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PlantFiles: Damianita daisy
Chrysactinia mexicana

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Family: Asteraceae (ass-ter-AY-see-ee) (Info)
Genus: Chrysactinia (kris-ak-TIN-ee-uh) (Info)
Species: mexicana (meks-sih-KAY-nuh) (Info)

8 members have or want this plant for trade.

Category:
Alpines and Rock Gardens
Perennials
Shrubs

Height:
6-12 in. (15-30 cm)
12-18 in. (30-45 cm)

Spacing:
24-36 in. (60-90 cm)

Hardiness:
USDA Zone 7a: to -17.7 C (0 F)
USDA Zone 7b: to -14.9 C (5 F)
USDA Zone 8a: to -12.2 C (10 F)
USDA Zone 8b: to -9.4 C (15 F)
USDA Zone 9a: to -6.6 C (20 F)
USDA Zone 9b: to -3.8 C (25 F)
USDA Zone 10a: to -1.1 C (30 F)
USDA Zone 10b: to 1.7 C (35 F)
USDA Zone 11: above 4.5 C (40 F)

Sun Exposure:
Full Sun
Sun to Partial Shade
Light Shade

Danger:
N/A

Bloom Color:
Bright Yellow

Bloom Time:
Mid Spring
Late Spring/Early Summer
Mid Summer

Foliage:
Grown for foliage
Evergreen
Aromatic

Other details:
Flowers are fragrant
Drought-tolerant; suitable for xeriscaping
This plant is resistant to deer
Provides winter interest

Soil pH requirements:
5.6 to 6.0 (acidic)
6.1 to 6.5 (mildly acidic)
6.6 to 7.5 (neutral)
7.6 to 7.8 (mildly alkaline)
7.9 to 8.5 (alkaline)

Patent Information:
Unknown - Tell us

Propagation Methods:
From seed; direct sow outdoors in fall

Seed Collecting:
Seed does not store well; sow as soon as possible

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There are a total of 18 photos.
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Profile:

5 positives
No neutrals
No negatives

Gardeners' Notes:

RatingAuthorContent
Positive KWM_SA On Apr 26, 2013, KWM_SA from San Antonio, TX wrote:

I planted these from 4 inch pots in the Spring of 2010 in full-sun on a slope with western (lots of afternoon sun) exposure and they have thrived through several extremely dry summers with very little supplemental watering.

They are low-growing (about 1') and spread out to maybe 2' across. They bloom profusely in early March with lovely yellow blossoms all over. I have had them re-bloom if we have a rainy period (usually in the fall). They are evergreen with dark-green foliage. Excellent for the front of a bed. They pair well with Pink Skullcap (scutellaria suffrutescens) here in Texas which blooms more during the late spring/summer.

This year for the first time mine have reseeded but not profusely and just nearby. Sounds like they are more prone to reseed in rocky (Hill Country conditions) -- mine are growing in a mulched bed with some top soil.

Positive shindagger On Jan 6, 2013, shindagger from Oklahoma City, OK wrote:

I dug my first small plant up out of a crack in a concrete parking lot by a Hispanic church with a car-key. It was a volunteer growing in the blazing sun but this was right after a rain. The place was planted all in Texas natives and I agree with Marasi, it will grow in hard difficult conditions as she says. Mine is now a good sized mature plant and I have lots of seedlings in various sizes. The smell is fabulous. It looks good in or out of bloom.

Positive marasri On Dec 1, 2009, marasri from Dripping Springs, TX wrote:

This plant grows in solid hard white chalky caliche wagon road naturally and spreads. A plant doesn't get much tougher than that. It will probably grow in solid schist or decomposed granite. The smell is beyond heavenly, especially during an Ice Storm. Following a wet late winter, the hills erupt in yellow in early spring. It is easy to germinate but it is a slow grower. It is a good companion plant for cactus and prickly pear . I want more, always more.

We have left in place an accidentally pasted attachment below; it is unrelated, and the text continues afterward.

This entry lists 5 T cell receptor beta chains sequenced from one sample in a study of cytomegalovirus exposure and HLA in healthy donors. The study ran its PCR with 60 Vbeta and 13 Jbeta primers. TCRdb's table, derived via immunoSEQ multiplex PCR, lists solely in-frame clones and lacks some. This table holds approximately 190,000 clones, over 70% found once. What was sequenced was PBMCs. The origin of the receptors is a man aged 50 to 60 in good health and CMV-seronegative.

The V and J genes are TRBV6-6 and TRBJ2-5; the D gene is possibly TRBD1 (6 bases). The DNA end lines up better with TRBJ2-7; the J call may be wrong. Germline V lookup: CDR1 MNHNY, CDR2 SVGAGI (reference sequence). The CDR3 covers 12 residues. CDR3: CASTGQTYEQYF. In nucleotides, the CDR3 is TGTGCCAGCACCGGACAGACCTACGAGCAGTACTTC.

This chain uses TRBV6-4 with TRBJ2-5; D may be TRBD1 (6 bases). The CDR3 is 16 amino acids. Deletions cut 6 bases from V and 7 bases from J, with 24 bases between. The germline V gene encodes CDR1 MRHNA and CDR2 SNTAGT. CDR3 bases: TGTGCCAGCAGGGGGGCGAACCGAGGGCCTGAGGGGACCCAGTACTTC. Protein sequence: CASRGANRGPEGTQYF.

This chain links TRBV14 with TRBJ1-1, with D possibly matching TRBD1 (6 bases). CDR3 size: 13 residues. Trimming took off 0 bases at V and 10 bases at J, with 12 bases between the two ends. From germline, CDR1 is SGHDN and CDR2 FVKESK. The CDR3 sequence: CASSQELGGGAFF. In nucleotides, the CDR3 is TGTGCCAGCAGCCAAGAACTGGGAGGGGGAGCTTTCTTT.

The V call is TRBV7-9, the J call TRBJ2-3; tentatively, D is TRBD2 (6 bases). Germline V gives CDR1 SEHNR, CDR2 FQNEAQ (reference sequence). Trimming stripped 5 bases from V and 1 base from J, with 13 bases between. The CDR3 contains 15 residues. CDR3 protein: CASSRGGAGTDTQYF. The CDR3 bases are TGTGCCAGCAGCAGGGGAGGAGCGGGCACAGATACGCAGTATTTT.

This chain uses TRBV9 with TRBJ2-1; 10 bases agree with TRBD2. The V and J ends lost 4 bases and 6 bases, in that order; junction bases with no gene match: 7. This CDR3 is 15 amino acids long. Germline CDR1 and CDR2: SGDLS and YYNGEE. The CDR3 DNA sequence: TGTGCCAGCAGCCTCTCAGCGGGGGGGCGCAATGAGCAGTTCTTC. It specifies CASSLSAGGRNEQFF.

Positive htop On Jan 15, 2009, htop from San Antonio, TX (Zone 8b) wrote:

Damianita daisy (Chrysactinia mexicana) has performed outstandingly well in my yard as a low border plant in well drained soil, full sun and a very hot location. It has tended to lean over at times (cats after butterflies may be a factor). I pruned mine back in the spring last year and it became very dense with lots and lots of blooms. It has been thriving in severe drought conditions with occasional supplemental water. Do not water from above. One of the best low growing plants for areas that have extreme heat, good drainage and little rainfall. Love it.

Positive LindaTX8 On Jul 6, 2006, LindaTX8 from NE Medina Co., TX (Zone 8a) wrote:

This plant is native to the Hill Country area where I live. It's drought-tolerant, available at some nurseries and is just beautiful when it blooms! The foliage is fragrant (crush a leaf to get the full effect). I've have it growing naturally on the hillside above my house and from time to time transplant a couple in my yard for close-up enjoyment. It has to be moved very carefully, will die if it isn't done just right. Mine are less than a foot tall. I assume it needs good drainage and thrives on full sun and an occasional watering when rain doesn't come, but don't overdo it with established plants.

Regional...

This plant has been said to grow in the following regions:

Cypress, California
Vista, California
Henderson, Nevada
Albuquerque, New Mexico
Raleigh, North Carolina
Oklahoma City, Oklahoma
Arlington, Texas
Austin, Texas (3 reports)
Boerne, Texas
Crawford, Texas
Dripping Springs, Texas
Fort Worth, Texas
Helotes, Texas
Kerrville, Texas
San Antonio, Texas (3 reports)



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